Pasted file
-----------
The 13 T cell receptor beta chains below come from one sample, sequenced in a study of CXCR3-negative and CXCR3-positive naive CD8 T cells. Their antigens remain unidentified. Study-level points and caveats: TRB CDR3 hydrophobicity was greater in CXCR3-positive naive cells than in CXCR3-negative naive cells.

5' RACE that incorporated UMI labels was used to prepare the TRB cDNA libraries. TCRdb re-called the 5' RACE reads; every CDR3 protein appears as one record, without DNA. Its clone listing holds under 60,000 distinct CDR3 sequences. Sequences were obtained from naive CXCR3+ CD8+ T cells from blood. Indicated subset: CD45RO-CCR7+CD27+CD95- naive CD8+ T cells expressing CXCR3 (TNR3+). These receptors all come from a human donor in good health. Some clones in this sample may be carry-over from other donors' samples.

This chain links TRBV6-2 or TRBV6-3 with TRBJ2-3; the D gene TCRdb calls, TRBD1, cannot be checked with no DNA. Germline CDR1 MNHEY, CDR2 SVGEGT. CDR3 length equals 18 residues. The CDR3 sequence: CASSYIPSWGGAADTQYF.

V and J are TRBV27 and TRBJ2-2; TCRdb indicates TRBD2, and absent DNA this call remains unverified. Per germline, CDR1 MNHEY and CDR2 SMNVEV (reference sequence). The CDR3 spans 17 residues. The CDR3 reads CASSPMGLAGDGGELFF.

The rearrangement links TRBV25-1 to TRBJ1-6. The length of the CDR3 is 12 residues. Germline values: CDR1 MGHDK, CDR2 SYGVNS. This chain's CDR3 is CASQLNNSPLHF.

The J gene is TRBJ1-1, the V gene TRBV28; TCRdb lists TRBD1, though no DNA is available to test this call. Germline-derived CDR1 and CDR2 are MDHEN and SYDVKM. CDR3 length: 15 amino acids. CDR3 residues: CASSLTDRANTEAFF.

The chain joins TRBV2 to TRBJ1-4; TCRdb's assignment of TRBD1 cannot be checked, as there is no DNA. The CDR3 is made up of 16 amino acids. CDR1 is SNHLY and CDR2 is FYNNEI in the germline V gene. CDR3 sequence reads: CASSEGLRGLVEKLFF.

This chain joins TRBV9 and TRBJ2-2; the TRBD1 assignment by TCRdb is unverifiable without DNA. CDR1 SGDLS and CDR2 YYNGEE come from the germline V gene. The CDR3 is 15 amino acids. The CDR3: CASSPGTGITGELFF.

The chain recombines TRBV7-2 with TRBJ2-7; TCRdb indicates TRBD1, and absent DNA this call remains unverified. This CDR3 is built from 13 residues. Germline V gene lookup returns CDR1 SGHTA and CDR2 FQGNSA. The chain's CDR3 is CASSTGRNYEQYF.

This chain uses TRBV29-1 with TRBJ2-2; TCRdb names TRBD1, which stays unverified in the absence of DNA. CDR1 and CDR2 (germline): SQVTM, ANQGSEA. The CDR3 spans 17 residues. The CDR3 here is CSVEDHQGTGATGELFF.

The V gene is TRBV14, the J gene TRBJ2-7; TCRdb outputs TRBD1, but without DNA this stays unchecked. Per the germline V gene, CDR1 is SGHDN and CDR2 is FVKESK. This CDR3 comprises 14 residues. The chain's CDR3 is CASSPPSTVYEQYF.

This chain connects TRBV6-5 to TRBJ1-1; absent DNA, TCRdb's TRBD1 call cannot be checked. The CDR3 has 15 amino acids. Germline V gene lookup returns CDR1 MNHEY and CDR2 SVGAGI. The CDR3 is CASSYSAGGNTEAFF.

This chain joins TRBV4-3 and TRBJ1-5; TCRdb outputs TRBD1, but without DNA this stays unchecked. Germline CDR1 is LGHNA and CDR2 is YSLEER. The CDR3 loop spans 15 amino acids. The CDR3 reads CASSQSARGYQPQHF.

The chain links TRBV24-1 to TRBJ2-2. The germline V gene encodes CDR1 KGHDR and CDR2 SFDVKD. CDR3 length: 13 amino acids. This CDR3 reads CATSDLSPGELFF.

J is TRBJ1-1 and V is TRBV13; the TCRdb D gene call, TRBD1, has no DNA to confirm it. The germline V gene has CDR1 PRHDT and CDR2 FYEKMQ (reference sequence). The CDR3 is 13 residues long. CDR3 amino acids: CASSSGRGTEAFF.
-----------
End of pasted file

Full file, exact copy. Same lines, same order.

The 13 T cell receptor beta chains below come from one sample, sequenced in a study of CXCR3-negative and CXCR3-positive naive CD8 T cells. Their antigens remain unidentified. Study-level points and caveats: TRB CDR3 hydrophobicity was greater in CXCR3-positive naive cells than in CXCR3-negative naive cells.

5' RACE that incorporated UMI labels was used to prepare the TRB cDNA libraries. TCRdb re-called the 5' RACE reads; every CDR3 protein appears as one record, without DNA. Its clone listing holds under 60,000 distinct CDR3 sequences. Sequences were obtained from naive CXCR3+ CD8+ T cells from blood. Indicated subset: CD45RO-CCR7+CD27+CD95- naive CD8+ T cells expressing CXCR3 (TNR3+). These receptors all come from a human donor in good health. Some clones in this sample may be carry-over from other donors' samples.

This chain links TRBV6-2 or TRBV6-3 with TRBJ2-3; the D gene TCRdb calls, TRBD1, cannot be checked with no DNA. Germline CDR1 MNHEY, CDR2 SVGEGT. CDR3 length equals 18 residues. The CDR3 sequence: CASSYIPSWGGAADTQYF.

V and J are TRBV27 and TRBJ2-2; TCRdb indicates TRBD2, and absent DNA this call remains unverified. Per germline, CDR1 MNHEY and CDR2 SMNVEV (reference sequence). The CDR3 spans 17 residues. The CDR3 reads CASSPMGLAGDGGELFF.

The rearrangement links TRBV25-1 to TRBJ1-6. The length of the CDR3 is 12 residues. Germline values: CDR1 MGHDK, CDR2 SYGVNS. This chain's CDR3 is CASQLNNSPLHF.

The J gene is TRBJ1-1, the V gene TRBV28; TCRdb lists TRBD1, though no DNA is available to test this call. Germline-derived CDR1 and CDR2 are MDHEN and SYDVKM. CDR3 length: 15 amino acids. CDR3 residues: CASSLTDRANTEAFF.

The chain joins TRBV2 to TRBJ1-4; TCRdb's assignment of TRBD1 cannot be checked, as there is no DNA. The CDR3 is made up of 16 amino acids. CDR1 is SNHLY and CDR2 is FYNNEI in the germline V gene. CDR3 sequence reads: CASSEGLRGLVEKLFF.

This chain joins TRBV9 and TRBJ2-2; the TRBD1 assignment by TCRdb is unverifiable without DNA. CDR1 SGDLS and CDR2 YYNGEE come from the germline V gene. The CDR3 is 15 amino acids. The CDR3: CASSPGTGITGELFF.

The chain recombines TRBV7-2 with TRBJ2-7; TCRdb indicates TRBD1, and absent DNA this call remains unverified. This CDR3 is built from 13 residues. Germline V gene lookup returns CDR1 SGHTA and CDR2 FQGNSA. The chain's CDR3 is CASSTGRNYEQYF.

This chain uses TRBV29-1 with TRBJ2-2; TCRdb names TRBD1, which stays unverified in the absence of DNA. CDR1 and CDR2 (germline): SQVTM, ANQGSEA. The CDR3 spans 17 residues. The CDR3 here is CSVEDHQGTGATGELFF.

The V gene is TRBV14, the J gene TRBJ2-7; TCRdb outputs TRBD1, but without DNA this stays unchecked. Per the germline V gene, CDR1 is SGHDN and CDR2 is FVKESK. This CDR3 comprises 14 residues. The chain's CDR3 is CASSPPSTVYEQYF.

This chain connects TRBV6-5 to TRBJ1-1; absent DNA, TCRdb's TRBD1 call cannot be checked. The CDR3 has 15 amino acids. Germline V gene lookup returns CDR1 MNHEY and CDR2 SVGAGI. The CDR3 is CASSYSAGGNTEAFF.

This chain joins TRBV4-3 and TRBJ1-5; TCRdb outputs TRBD1, but without DNA this stays unchecked. Germline CDR1 is LGHNA and CDR2 is YSLEER. The CDR3 loop spans 15 amino acids. The CDR3 reads CASSQSARGYQPQHF.

The chain links TRBV24-1 to TRBJ2-2. The germline V gene encodes CDR1 KGHDR and CDR2 SFDVKD. CDR3 length: 13 amino acids. This CDR3 reads CATSDLSPGELFF.

J is TRBJ1-1 and V is TRBV13; the TCRdb D gene call, TRBD1, has no DNA to confirm it. The germline V gene has CDR1 PRHDT and CDR2 FYEKMQ (reference sequence). The CDR3 is 13 residues long. CDR3 amino acids: CASSSGRGTEAFF.